Skip to main content

MSI Optix MPG321UR-QD Review: Speed, Quality and Pro Aspirations

MSI's Optix MPG321UR-QD is a 32-inch Ultra HD gaming monitor with Esports cred and professional aspirations.

MSI Optix MPG321UR-QD
Editor's Choice
(Image: © Shutterstock, MSI)

Our HDR benchmarking uses Portrait Displays’ Calman software. To learn about our HDR testing, see our breakdown of how we test PC monitors.

The MPG321UR-QD switches automatically to HDR mode upon detection of an HDR10 signal. Though the Pro modes are left unlocked, changing them has no effect. But the Game modes will alter the color. To obtain accurate rendering, keep Game Mode set to User. All other image controls are grayed out. Dynamic contrast is active, and brightness is maxed.

HDR Brightness and Contrast

Image 1 of 3

MSI Optix MPG321UR-QD

(Image credit: Tom's Hardware)
Image 2 of 3

MSI Optix MPG321UR-QD

(Image credit: Tom's Hardware)
Image 3 of 3

MSI Optix MPG321UR-QD

(Image credit: Tom's Hardware)

The MPG321UR-QD is one of the brighter HDR monitors we’ve tested at over 715 nits peak. This is impressive for an edge-lit panel. Dynamic contrast delivers a very low black level, and we measured a solid 16,474.6:1 HDR contrast ratio. Only the Asus and its FALD backlight can do better in this group. This is one of the few monitors we classify as better for HDR than SDR. HDR content really pops here thanks to wide dynamic range, a quick changing backlight and super-saturated color.

Grayscale, EOTF and Color

Image 1 of 3

MSI Optix MPG321UR-QD

(Image credit: Portrait Displays Calman)
Image 2 of 3

MSI Optix MPG321UR-QD

(Image credit: Portrait Displays Calman)
Image 3 of 3

MSI Optix MPG321UR-QD

(Image credit: Portrait Displays Calman)

The MPG321UR-QD’s HDR grayscale tracking runs a little warm in the brighter steps but it had no impact on picture quality. The actual content looked very good with neutral black, gray and white tones. The luminance curve favors greater contrast by making the dark steps very dark and the mid tones lighter. The tone-map transition point is at 70% which is a good thing for this bright monitor.

There is a lot of punch and color available here; so much that we’re showing you both DCI-P3 and Rec.2020 charts. DCI-P3 over-achieves with bonus red and green. Rec.2020 comes up only slightly short in those colors. The takeaway is that the MPG321UR-QD is one of the best-looking HDR monitors we’ve seen for less than $1,000.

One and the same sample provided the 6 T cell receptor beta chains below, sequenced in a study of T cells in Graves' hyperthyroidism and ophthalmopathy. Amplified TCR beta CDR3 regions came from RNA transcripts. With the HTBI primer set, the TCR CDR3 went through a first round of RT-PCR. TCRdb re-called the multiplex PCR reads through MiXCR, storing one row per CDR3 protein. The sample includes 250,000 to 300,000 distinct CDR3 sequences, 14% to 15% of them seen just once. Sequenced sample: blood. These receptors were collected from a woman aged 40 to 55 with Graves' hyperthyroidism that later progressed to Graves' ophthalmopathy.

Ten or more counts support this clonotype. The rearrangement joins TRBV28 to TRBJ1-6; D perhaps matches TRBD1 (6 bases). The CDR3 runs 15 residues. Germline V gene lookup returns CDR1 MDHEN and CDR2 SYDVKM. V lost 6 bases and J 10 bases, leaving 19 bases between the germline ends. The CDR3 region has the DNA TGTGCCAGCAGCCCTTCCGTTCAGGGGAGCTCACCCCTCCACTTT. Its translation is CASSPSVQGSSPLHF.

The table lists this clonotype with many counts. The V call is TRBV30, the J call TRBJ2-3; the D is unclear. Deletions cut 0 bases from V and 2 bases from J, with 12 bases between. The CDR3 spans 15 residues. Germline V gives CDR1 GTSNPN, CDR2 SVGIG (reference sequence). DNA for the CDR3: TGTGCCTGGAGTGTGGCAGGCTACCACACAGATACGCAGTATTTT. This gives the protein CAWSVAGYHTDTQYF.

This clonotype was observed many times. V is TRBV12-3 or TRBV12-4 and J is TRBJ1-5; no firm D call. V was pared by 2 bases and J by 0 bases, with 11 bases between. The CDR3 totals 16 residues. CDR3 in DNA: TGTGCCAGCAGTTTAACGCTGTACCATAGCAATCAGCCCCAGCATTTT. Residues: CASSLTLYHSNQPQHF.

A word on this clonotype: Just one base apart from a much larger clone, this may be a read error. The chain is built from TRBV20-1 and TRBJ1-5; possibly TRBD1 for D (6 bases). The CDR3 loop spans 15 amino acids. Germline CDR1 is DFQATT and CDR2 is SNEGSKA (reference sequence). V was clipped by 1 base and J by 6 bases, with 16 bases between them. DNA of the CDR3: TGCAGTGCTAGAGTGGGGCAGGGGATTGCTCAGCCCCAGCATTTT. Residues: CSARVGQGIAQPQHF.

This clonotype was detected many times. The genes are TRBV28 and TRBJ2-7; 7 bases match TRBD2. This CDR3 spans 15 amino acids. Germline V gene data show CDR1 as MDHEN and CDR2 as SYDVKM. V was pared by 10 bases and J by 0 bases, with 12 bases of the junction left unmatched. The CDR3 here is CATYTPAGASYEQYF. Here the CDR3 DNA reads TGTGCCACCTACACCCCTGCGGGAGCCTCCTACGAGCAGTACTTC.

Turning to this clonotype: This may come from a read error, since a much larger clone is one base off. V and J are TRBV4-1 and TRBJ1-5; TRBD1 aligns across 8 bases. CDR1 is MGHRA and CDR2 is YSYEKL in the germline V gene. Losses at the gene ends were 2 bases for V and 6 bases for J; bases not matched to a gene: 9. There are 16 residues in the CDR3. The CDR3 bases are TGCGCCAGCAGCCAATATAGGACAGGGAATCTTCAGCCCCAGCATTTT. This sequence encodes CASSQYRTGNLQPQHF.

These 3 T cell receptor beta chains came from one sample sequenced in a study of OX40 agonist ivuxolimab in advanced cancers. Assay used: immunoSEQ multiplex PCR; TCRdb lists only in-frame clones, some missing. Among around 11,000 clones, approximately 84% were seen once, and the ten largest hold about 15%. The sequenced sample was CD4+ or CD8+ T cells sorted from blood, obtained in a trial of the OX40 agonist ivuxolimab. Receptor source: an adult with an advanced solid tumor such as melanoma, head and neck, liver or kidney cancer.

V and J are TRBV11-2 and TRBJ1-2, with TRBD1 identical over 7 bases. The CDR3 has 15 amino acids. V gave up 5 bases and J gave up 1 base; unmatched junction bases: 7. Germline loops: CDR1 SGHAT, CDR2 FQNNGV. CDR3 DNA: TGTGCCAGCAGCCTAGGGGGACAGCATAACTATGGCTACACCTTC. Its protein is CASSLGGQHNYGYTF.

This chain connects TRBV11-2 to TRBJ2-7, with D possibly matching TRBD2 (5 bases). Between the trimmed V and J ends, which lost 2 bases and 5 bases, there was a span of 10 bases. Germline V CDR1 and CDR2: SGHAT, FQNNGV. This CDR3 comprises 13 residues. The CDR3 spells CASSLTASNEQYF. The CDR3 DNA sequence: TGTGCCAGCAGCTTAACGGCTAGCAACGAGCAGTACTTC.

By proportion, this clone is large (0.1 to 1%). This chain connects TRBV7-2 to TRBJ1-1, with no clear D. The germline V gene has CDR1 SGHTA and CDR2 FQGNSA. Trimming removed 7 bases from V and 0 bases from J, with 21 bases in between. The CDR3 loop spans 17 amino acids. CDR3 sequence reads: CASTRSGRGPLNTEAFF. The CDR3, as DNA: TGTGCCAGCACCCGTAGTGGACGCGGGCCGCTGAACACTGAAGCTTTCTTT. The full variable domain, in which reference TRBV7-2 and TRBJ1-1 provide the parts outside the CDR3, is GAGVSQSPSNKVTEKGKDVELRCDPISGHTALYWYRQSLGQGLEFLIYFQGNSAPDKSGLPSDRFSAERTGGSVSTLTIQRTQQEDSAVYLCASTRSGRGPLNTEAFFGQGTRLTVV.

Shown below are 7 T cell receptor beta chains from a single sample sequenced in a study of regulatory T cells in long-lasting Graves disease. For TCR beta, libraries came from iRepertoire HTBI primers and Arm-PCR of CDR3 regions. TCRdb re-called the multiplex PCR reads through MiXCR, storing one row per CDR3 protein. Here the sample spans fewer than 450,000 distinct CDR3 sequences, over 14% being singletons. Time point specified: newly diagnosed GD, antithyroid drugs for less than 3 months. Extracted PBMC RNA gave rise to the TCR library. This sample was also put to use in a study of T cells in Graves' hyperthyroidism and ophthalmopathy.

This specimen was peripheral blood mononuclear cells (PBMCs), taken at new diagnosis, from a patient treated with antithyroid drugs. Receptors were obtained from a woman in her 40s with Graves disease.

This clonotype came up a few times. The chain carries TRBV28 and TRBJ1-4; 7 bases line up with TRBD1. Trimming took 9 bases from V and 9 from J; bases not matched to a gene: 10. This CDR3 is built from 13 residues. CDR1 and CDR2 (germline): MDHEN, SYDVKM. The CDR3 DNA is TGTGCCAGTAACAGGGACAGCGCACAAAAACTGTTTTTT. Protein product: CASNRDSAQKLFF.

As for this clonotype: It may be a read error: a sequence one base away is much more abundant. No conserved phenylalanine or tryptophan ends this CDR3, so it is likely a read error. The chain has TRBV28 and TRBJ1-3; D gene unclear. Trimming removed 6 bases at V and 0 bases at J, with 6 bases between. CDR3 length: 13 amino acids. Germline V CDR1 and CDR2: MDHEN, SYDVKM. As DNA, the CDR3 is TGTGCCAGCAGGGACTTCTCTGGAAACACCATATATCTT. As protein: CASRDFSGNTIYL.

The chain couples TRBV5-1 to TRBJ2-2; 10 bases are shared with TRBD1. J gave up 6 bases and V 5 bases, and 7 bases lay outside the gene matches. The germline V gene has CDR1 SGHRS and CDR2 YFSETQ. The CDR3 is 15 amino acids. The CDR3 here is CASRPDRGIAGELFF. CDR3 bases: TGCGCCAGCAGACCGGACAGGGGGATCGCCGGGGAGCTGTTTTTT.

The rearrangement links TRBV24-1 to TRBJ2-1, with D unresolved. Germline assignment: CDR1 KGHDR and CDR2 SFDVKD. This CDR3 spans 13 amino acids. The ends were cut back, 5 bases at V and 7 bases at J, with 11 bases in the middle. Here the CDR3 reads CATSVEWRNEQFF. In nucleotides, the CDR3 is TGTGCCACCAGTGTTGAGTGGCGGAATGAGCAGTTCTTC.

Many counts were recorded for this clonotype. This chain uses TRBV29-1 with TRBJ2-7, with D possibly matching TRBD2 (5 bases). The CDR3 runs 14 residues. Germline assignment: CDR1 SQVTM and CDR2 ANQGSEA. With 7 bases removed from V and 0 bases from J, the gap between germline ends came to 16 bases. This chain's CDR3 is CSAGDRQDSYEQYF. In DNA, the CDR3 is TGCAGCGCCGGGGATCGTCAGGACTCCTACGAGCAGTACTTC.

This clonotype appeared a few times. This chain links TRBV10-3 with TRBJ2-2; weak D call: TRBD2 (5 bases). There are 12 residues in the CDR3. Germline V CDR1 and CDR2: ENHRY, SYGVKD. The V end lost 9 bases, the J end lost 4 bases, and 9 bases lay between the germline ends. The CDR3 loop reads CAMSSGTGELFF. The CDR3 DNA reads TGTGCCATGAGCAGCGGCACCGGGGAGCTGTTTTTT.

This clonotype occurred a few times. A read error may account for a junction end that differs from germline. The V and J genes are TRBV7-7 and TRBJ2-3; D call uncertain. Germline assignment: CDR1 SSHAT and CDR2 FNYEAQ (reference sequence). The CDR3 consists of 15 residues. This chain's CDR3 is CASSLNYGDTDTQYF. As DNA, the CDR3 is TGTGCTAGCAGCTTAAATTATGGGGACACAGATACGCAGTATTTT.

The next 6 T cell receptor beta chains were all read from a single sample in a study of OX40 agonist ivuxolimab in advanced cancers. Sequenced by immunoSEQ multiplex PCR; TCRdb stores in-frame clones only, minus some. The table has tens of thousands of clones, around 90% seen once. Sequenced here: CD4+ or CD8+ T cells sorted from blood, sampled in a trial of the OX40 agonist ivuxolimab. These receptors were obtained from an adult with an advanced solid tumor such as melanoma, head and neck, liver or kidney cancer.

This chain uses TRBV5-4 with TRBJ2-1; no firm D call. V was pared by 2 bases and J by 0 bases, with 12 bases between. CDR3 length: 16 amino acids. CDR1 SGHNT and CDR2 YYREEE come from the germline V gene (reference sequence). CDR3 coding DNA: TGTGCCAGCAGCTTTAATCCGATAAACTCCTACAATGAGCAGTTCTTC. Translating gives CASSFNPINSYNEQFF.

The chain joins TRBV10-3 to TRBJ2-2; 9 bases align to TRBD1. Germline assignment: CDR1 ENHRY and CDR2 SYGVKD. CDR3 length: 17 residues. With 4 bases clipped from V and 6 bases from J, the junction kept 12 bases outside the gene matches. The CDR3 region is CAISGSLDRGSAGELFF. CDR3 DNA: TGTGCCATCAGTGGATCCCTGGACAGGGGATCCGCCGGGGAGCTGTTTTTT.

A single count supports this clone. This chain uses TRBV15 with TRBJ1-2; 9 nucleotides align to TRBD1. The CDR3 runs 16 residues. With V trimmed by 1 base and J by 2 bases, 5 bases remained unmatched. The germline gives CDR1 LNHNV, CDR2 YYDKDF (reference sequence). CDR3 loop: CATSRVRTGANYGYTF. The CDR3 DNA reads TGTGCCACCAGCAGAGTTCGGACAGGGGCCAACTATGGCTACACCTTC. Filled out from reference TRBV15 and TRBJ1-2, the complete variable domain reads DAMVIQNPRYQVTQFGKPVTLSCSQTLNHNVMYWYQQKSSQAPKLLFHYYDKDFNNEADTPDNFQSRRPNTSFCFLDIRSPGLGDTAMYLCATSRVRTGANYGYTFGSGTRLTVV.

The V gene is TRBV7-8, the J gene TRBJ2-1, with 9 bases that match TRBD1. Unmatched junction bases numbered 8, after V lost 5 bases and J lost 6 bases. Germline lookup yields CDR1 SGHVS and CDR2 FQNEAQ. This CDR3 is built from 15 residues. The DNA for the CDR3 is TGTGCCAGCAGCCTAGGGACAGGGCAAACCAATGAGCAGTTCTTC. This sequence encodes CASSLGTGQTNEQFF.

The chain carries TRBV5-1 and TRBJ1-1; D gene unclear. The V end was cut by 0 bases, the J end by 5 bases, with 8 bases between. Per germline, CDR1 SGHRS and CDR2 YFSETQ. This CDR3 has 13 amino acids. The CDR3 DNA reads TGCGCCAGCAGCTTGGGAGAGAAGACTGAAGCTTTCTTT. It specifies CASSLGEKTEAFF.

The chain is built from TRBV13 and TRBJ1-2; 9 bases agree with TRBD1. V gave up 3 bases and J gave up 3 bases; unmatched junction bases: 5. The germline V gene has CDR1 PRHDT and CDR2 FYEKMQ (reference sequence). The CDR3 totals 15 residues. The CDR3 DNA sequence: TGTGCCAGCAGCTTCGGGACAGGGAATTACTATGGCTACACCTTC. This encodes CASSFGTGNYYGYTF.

Christian Eberle
Christian Eberle is a Contributing Editor for Tom's Hardware US. He's a veteran reviewer of A/V equipment, specializing in monitors.
  • asianjabbachoy
    i have a M32U-SA 32in UHD . what are the differences between these two? to me it seems only difference is the HDR 600 and the RGB in the back of the monitor - can anybody see any other differnce? color accuracy is very similar but the MSI optix seems to have a bigger color gamut? is that noticeable? is it worth the $135 premium i paid for the M32U?
    Reply
  • cknobman
    Lets see.
    Edge lit.
    Poor contrast ratio.
    Brightness not impressive.
    Poor screen uniformity.

    No way in hades I'd pay $900 for this.
    Reply
  • watzupken
    E-sports gamers won't be bothered with UHD monitors. What they want is high frame rates, couple with high refresh rate. I feel most will get a 1440p monitor for gaming if they want to step up from 1080p. The performance lost at UHD is too great, and especially so for fast pace games.
    And when I see edge LED lit, I am not hopeful of good HDR performance. You get very bright backlight @ 600 nits, but it generally lights up the entire screen. So till mini LED or OLED monitors become more mainstream, I think people buying LED lit monitor should not be looking at HDR as the main reason to buy a monitor.
    Reply
  • Endymio
    From the Article: "modern video cards can easily wring 200 fps or more from FHD and QHD screens. Does that matter? Oh yes, it does. Even casual gamers can easily see that difference. "
    I'd lay money that, in a properly-constructed double-blind test, 95% of gamers, casual, expert, or even professional eSports gamers, could not identify the difference between a 140hz and 200hz frame rate, or even between 140 and 360hz.
    Reply